• As I noted in my post about T 1418/17, the principle of free evaluation of evidence means that there are no strict rules for the evaluation of evidence, i.e. no such rules like a rule that the testimony of three witnesses is binding evidence, as was the case in medieval law (Roman-canonical law). “The [medieval] formal theory of evidence that grew out of this hierarchical evaluation [of evidence] left no option for the judge: [the judge] was required to be convinced after the designated number of witnesses had testified concordantly” (link). “The principle of free evaluation of the evidence by the judge generally dates from the French Revolution. The French introduced the concept of the judge’s conviction intime (inner, deep-seated conviction) in contrast to rules of formal evidence that prescribed exactly when the evidence amounted to proof” (link to https://www.britannica.com/topic/evidence-law).
    • See also T 3120/19:  "The principle of free evaluation of evidence is only applicable after the evidence has been taken and cannot be used to justify not taking evidence that has been offered, cf. T 0474/04"; the Board here considers the types of evidence that are "taken", e.g. witness hearing, the inspection of samples, etc.

  • The Enlarged Board: "Disregarding [certain types of evidence] as a matter of principle would deprive the party submitting and relying on such evidence of a basic legal procedural right generally recognised in the EPC Contracting States and enshrined in Articles 113(1) and 117(1) EPC" (r.32)
  • The Board then reviews the existing case law.  This parts includes a few general statements.
  • "Parties can freely choose the evidence they wish to submit, whereby the kinds of evidence listed in Article 117(1) EPC are merely examples"
  •  "Articles 113(1) and 117(1) EPC embody a basic procedural right generally recognised in the EPC contracting states, i.e. the right to give evidence in appropriate form and the right to have that evidence heard (see T 1110/03). A decision should discuss the facts, evidence and arguments which are essential to the decision in detail"
  •  "If the evidence offered as proof of contested facts essential to the settlement of the dispute is decisive, the body hearing the case must, as a rule, order that it be taken into account (see T 474/04). All appropriate offers of evidence made by the parties should be taken up (see T 329/02)."
    • Note, to "offer" a witness is actually a formal request of a party to hear a witness (as I understand it), with the particular feature that the witness is "on the side" of the party making the request (see here) To " offer" evidence is a term mostly used for jury trial where a party  needs permission from a judge to present evidence (a document, or a witness) to the jury. 
    • Late-filed evidence can be held inadmissible, and late-filed evidential requests (e.g. to hear a witness) can probably be denied under Article 114 EPC.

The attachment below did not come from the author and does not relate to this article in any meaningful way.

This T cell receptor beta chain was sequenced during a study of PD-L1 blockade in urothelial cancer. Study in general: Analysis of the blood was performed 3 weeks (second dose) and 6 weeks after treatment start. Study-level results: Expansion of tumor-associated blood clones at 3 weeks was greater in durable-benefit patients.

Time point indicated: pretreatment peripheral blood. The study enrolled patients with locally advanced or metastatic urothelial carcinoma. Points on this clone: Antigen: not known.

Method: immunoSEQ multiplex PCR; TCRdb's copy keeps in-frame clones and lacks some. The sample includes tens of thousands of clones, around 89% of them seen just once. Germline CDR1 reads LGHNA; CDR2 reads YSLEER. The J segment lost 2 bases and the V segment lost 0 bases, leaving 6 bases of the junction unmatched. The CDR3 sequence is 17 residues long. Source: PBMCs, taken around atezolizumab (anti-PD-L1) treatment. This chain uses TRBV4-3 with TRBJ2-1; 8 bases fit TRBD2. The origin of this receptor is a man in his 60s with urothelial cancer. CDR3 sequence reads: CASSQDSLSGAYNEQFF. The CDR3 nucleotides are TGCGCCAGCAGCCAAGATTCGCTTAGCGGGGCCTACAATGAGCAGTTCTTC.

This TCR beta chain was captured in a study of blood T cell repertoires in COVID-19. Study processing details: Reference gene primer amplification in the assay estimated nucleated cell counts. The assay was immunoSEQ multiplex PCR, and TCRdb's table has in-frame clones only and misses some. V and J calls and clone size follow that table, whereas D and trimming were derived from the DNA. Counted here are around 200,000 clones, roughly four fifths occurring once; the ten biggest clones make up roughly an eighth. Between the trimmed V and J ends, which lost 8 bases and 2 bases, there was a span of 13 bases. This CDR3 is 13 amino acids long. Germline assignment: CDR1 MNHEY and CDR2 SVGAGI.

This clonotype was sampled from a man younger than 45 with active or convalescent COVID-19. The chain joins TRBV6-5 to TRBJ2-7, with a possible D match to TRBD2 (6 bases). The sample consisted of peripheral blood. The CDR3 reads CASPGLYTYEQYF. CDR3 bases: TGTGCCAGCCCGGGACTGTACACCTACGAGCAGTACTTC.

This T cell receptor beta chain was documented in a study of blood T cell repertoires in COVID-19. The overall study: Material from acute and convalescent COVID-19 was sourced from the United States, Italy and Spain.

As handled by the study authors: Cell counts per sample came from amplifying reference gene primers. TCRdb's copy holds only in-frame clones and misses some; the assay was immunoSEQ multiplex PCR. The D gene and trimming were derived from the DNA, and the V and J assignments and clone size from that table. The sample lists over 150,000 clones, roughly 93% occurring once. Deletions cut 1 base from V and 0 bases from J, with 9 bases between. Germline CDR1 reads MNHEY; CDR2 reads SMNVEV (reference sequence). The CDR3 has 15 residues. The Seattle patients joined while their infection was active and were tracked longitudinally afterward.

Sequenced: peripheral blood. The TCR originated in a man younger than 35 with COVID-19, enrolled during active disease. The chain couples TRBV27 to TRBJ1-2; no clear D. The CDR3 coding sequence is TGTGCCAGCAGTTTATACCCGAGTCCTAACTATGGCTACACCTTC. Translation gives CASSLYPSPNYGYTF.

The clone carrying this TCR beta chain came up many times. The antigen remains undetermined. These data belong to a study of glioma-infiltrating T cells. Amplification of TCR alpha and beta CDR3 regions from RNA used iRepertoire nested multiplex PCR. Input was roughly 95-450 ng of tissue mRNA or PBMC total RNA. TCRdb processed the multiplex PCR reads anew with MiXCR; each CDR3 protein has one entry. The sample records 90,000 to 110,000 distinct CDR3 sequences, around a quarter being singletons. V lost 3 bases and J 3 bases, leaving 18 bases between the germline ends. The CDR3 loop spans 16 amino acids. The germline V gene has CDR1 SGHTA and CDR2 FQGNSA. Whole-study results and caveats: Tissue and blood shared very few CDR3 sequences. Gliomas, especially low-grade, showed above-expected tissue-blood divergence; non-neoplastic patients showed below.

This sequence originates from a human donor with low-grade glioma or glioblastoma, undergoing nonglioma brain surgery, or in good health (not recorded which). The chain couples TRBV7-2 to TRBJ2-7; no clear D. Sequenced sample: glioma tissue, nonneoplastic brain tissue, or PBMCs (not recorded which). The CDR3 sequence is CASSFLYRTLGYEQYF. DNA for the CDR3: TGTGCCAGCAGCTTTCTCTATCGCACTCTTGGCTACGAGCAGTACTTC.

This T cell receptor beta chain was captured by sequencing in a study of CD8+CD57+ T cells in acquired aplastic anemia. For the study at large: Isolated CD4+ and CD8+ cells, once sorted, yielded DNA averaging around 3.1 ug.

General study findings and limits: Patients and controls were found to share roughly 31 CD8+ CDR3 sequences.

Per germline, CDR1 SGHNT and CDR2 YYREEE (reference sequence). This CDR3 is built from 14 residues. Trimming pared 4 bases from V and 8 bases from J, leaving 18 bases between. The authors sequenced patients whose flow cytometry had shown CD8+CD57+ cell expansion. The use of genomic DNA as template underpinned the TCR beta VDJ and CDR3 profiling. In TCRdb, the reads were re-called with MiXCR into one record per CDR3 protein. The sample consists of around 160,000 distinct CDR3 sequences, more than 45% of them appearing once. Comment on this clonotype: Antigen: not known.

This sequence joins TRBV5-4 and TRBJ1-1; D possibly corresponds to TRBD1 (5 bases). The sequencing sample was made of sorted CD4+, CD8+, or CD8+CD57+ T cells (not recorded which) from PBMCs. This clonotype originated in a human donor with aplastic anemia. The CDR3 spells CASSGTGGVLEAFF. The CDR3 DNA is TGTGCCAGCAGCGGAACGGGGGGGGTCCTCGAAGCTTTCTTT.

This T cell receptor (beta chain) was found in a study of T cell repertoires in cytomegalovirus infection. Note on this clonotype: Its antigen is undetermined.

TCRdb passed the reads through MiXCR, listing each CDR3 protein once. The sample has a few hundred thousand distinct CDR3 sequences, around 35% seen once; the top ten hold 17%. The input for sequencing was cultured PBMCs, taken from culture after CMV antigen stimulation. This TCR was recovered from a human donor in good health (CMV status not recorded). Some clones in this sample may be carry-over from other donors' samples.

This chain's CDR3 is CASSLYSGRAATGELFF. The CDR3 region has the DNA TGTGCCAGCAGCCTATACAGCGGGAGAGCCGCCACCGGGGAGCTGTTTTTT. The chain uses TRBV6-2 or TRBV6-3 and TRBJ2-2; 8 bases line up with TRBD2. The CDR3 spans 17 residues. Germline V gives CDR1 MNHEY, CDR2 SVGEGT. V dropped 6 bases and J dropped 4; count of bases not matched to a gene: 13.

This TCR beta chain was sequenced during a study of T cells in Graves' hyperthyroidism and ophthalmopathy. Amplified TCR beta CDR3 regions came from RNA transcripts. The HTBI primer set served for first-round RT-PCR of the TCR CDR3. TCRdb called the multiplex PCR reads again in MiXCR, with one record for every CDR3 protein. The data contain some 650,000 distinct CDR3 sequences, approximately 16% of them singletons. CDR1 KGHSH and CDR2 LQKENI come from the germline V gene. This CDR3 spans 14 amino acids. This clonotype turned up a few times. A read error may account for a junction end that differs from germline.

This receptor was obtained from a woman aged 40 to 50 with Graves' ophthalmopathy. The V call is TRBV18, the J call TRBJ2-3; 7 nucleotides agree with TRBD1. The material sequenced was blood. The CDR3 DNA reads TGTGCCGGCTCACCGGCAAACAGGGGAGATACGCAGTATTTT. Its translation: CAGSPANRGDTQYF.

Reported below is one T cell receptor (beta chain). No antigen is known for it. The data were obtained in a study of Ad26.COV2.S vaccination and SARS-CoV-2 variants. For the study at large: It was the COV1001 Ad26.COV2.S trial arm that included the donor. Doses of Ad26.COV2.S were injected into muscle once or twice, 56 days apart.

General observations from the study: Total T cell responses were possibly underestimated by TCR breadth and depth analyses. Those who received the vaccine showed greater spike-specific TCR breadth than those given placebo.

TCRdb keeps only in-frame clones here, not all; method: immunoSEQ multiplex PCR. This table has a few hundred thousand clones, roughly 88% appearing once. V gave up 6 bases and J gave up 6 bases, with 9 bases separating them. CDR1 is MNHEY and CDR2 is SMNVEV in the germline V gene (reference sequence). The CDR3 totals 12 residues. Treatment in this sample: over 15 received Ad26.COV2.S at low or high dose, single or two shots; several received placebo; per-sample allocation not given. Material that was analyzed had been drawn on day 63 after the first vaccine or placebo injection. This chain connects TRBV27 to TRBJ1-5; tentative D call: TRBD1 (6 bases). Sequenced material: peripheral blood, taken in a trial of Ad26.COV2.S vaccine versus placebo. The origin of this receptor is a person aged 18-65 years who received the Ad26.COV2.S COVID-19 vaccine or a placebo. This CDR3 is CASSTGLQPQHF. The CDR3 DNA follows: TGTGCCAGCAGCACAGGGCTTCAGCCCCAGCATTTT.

• "If, however, post-published evidence is considered to lack prima facie relevance or is not required for the decision on the issue in question of the case at hand, there is no need for it to be taken into account by the competent board of appeal"
    • This applies to any kind of evidence; I think the Board has to give reasons in the decision why a (timely filed and formally admitted) piece of evidence lacks relevance for the contested factual assertion at issue.
    • A similar case is if a patent publication is filed as evidence of common general knowledge: the Board will briefly consider the evidence and normally reject the evidence on the merits as irrelevant. 
    • In this sense, post-published evidence will often be of limited value for proving what "the skilled person, having the common general knowledge in mind, and based on the application as originally filed, would derive said effect as being encompassed by the technical teaching" [at the filing date], cf. headnote 2 of G 2/21. However, there might be exceptions, e.g. a declaration of a technical expert as to what the skilled person would understand. 
EPO  G 0002/21
The link to the decision is provided after the jump, as well as (an extract of) the text of the decision.

29 March 2023

G 2/21 - The Enlarged Board on sufficiency

Key points

  • "[The] referred questions do not require an answer to the issue of sufficiency of disclosure and Article 83 EPC. However, as the terminological notion of plausibility relied upon by the referring board [] is mainly to be found in the case law of the boards of appeal with regard to the patentability requirement of sufficiency of disclosure, the Enlarged Board accepts the appropriateness of a comparative analysis and comparative considerations in this regard."